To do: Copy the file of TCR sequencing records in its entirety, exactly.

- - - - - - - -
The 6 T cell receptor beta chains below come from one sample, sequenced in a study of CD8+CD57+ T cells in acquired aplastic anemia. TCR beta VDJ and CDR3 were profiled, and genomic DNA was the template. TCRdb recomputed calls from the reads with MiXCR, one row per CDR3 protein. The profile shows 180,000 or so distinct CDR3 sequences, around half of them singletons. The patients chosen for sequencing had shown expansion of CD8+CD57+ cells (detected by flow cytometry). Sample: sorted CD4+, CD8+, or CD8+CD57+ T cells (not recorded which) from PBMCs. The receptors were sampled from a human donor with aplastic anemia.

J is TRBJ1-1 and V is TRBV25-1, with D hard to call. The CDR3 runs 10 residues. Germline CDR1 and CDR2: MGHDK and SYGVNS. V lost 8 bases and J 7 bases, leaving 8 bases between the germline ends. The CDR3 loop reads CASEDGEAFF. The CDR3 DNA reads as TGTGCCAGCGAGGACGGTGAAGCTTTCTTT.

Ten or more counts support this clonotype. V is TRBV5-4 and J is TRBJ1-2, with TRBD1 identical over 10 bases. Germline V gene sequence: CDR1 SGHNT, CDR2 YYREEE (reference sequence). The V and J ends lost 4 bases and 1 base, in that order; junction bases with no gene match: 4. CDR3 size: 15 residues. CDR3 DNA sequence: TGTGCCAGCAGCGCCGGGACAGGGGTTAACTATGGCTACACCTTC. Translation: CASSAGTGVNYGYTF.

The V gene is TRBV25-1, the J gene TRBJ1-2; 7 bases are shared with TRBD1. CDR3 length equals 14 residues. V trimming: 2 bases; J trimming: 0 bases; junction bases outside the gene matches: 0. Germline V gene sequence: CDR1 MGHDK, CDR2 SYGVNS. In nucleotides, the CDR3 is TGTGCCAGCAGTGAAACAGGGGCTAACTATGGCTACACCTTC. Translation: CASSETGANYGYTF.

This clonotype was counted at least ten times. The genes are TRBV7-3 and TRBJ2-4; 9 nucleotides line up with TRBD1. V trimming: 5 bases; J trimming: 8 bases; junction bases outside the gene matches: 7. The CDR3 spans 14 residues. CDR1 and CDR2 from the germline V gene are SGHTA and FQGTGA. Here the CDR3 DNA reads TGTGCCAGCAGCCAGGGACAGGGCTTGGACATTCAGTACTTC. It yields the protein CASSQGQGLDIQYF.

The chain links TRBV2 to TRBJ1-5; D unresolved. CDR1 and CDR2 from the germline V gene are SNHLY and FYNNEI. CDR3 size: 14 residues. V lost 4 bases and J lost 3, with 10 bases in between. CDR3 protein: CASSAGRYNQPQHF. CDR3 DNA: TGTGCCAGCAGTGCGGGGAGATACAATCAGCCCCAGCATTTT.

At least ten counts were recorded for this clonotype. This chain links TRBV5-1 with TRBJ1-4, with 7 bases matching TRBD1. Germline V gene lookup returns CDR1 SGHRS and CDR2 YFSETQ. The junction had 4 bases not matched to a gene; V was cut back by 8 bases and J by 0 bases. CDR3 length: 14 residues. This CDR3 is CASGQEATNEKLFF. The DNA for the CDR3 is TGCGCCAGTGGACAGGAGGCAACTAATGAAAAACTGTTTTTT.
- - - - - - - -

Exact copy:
The 6 T cell receptor beta chains below come from one sample, sequenced in a study of CD8+CD57+ T cells in acquired aplastic anemia. TCR beta VDJ and CDR3 were profiled, and genomic DNA was the template. TCRdb recomputed calls from the reads with MiXCR, one row per CDR3 protein. The profile shows 180,000 or so distinct CDR3 sequences, around half of them singletons. The patients chosen for sequencing had shown expansion of CD8+CD57+ cells (detected by flow cytometry). Sample: sorted CD4+, CD8+, or CD8+CD57+ T cells (not recorded which) from PBMCs. The receptors were sampled from a human donor with aplastic anemia.

J is TRBJ1-1 and V is TRBV25-1, with D hard to call. The CDR3 runs 10 residues. Germline CDR1 and CDR2: MGHDK and SYGVNS. V lost 8 bases and J 7 bases, leaving 8 bases between the germline ends. The CDR3 loop reads CASEDGEAFF. The CDR3 DNA reads as TGTGCCAGCGAGGACGGTGAAGCTTTCTTT.

Ten or more counts support this clonotype. V is TRBV5-4 and J is TRBJ1-2, with TRBD1 identical over 10 bases. Germline V gene sequence: CDR1 SGHNT, CDR2 YYREEE (reference sequence). The V and J ends lost 4 bases and 1 base, in that order; junction bases with no gene match: 4. CDR3 size: 15 residues. CDR3 DNA sequence: TGTGCCAGCAGCGCCGGGACAGGGGTTAACTATGGCTACACCTTC. Translation: CASSAGTGVNYGYTF.

The V gene is TRBV25-1, the J gene TRBJ1-2; 7 bases are shared with TRBD1. CDR3 length equals 14 residues. V trimming: 2 bases; J trimming: 0 bases; junction bases outside the gene matches: 0. Germline V gene sequence: CDR1 MGHDK, CDR2 SYGVNS. In nucleotides, the CDR3 is TGTGCCAGCAGTGAAACAGGGGCTAACTATGGCTACACCTTC. Translation: CASSETGANYGYTF.

This clonotype was counted at least ten times. The genes are TRBV7-3 and TRBJ2-4; 9 nucleotides line up with TRBD1. V trimming: 5 bases; J trimming: 8 bases; junction bases outside the gene matches: 7. The CDR3 spans 14 residues. CDR1 and CDR2 from the germline V gene are SGHTA and FQGTGA. Here the CDR3 DNA reads TGTGCCAGCAGCCAGGGACAGGGCTTGGACATTCAGTACTTC. It yields the protein CASSQGQGLDIQYF.

The chain links TRBV2 to TRBJ1-5; D unresolved. CDR1 and CDR2 from the germline V gene are SNHLY and FYNNEI. CDR3 size: 14 residues. V lost 4 bases and J lost 3, with 10 bases in between. CDR3 protein: CASSAGRYNQPQHF. CDR3 DNA: TGTGCCAGCAGTGCGGGGAGATACAATCAGCCCCAGCATTTT.

At least ten counts were recorded for this clonotype. This chain links TRBV5-1 with TRBJ1-4, with 7 bases matching TRBD1. Germline V gene lookup returns CDR1 SGHRS and CDR2 YFSETQ. The junction had 4 bases not matched to a gene; V was cut back by 8 bases and J by 0 bases. CDR3 length: 14 residues. This CDR3 is CASGQEATNEKLFF. The DNA for the CDR3 is TGCGCCAGTGGACAGGAGGCAACTAATGAAAAACTGTTTTTT.